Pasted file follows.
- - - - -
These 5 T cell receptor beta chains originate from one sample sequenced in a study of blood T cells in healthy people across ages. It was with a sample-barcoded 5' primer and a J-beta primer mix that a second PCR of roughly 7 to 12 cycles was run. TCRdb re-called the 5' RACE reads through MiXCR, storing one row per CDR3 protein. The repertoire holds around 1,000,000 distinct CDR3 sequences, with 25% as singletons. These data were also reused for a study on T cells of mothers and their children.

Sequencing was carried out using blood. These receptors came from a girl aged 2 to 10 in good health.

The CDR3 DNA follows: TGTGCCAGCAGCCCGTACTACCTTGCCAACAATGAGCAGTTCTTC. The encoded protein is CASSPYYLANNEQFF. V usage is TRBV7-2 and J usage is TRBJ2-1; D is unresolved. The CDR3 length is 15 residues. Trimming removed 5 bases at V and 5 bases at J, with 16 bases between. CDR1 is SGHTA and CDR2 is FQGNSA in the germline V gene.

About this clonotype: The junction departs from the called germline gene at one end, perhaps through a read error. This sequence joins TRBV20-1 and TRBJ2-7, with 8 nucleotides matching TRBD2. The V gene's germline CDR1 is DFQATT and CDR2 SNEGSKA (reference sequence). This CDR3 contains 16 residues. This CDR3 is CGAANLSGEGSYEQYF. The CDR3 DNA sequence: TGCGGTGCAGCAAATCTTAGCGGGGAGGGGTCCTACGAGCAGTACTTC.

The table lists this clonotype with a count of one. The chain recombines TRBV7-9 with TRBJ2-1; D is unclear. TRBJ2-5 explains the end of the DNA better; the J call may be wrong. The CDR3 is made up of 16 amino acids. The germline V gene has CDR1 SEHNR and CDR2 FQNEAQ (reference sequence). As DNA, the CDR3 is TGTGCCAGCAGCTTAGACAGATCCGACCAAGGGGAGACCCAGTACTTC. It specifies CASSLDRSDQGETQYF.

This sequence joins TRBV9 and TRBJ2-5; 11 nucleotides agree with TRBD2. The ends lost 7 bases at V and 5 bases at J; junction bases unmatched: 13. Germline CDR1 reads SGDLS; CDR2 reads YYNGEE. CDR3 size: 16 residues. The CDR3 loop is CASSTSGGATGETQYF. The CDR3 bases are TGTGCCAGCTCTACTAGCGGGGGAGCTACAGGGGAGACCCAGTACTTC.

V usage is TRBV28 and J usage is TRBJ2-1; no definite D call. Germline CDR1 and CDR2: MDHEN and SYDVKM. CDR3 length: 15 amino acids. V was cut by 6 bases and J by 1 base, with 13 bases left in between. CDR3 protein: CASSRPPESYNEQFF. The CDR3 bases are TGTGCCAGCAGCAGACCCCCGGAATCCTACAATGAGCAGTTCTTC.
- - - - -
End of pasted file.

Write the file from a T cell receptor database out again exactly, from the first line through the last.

These 5 T cell receptor beta chains originate from one sample sequenced in a study of blood T cells in healthy people across ages. It was with a sample-barcoded 5' primer and a J-beta primer mix that a second PCR of roughly 7 to 12 cycles was run. TCRdb re-called the 5' RACE reads through MiXCR, storing one row per CDR3 protein. The repertoire holds around 1,000,000 distinct CDR3 sequences, with 25% as singletons. These data were also reused for a study on T cells of mothers and their children.

Sequencing was carried out using blood. These receptors came from a girl aged 2 to 10 in good health.

The CDR3 DNA follows: TGTGCCAGCAGCCCGTACTACCTTGCCAACAATGAGCAGTTCTTC. The encoded protein is CASSPYYLANNEQFF. V usage is TRBV7-2 and J usage is TRBJ2-1; D is unresolved. The CDR3 length is 15 residues. Trimming removed 5 bases at V and 5 bases at J, with 16 bases between. CDR1 is SGHTA and CDR2 is FQGNSA in the germline V gene.

About this clonotype: The junction departs from the called germline gene at one end, perhaps through a read error. This sequence joins TRBV20-1 and TRBJ2-7, with 8 nucleotides matching TRBD2. The V gene's germline CDR1 is DFQATT and CDR2 SNEGSKA (reference sequence). This CDR3 contains 16 residues. This CDR3 is CGAANLSGEGSYEQYF. The CDR3 DNA sequence: TGCGGTGCAGCAAATCTTAGCGGGGAGGGGTCCTACGAGCAGTACTTC.

The table lists this clonotype with a count of one. The chain recombines TRBV7-9 with TRBJ2-1; D is unclear. TRBJ2-5 explains the end of the DNA better; the J call may be wrong. The CDR3 is made up of 16 amino acids. The germline V gene has CDR1 SEHNR and CDR2 FQNEAQ (reference sequence). As DNA, the CDR3 is TGTGCCAGCAGCTTAGACAGATCCGACCAAGGGGAGACCCAGTACTTC. It specifies CASSLDRSDQGETQYF.

This sequence joins TRBV9 and TRBJ2-5; 11 nucleotides agree with TRBD2. The ends lost 7 bases at V and 5 bases at J; junction bases unmatched: 13. Germline CDR1 reads SGDLS; CDR2 reads YYNGEE. CDR3 size: 16 residues. The CDR3 loop is CASSTSGGATGETQYF. The CDR3 bases are TGTGCCAGCTCTACTAGCGGGGGAGCTACAGGGGAGACCCAGTACTTC.

V usage is TRBV28 and J usage is TRBJ2-1; no definite D call. Germline CDR1 and CDR2: MDHEN and SYDVKM. CDR3 length: 15 amino acids. V was cut by 6 bases and J by 1 base, with 13 bases left in between. CDR3 protein: CASSRPPESYNEQFF. The CDR3 bases are TGTGCCAGCAGCAGACCCCCGGAATCCTACAATGAGCAGTTCTTC.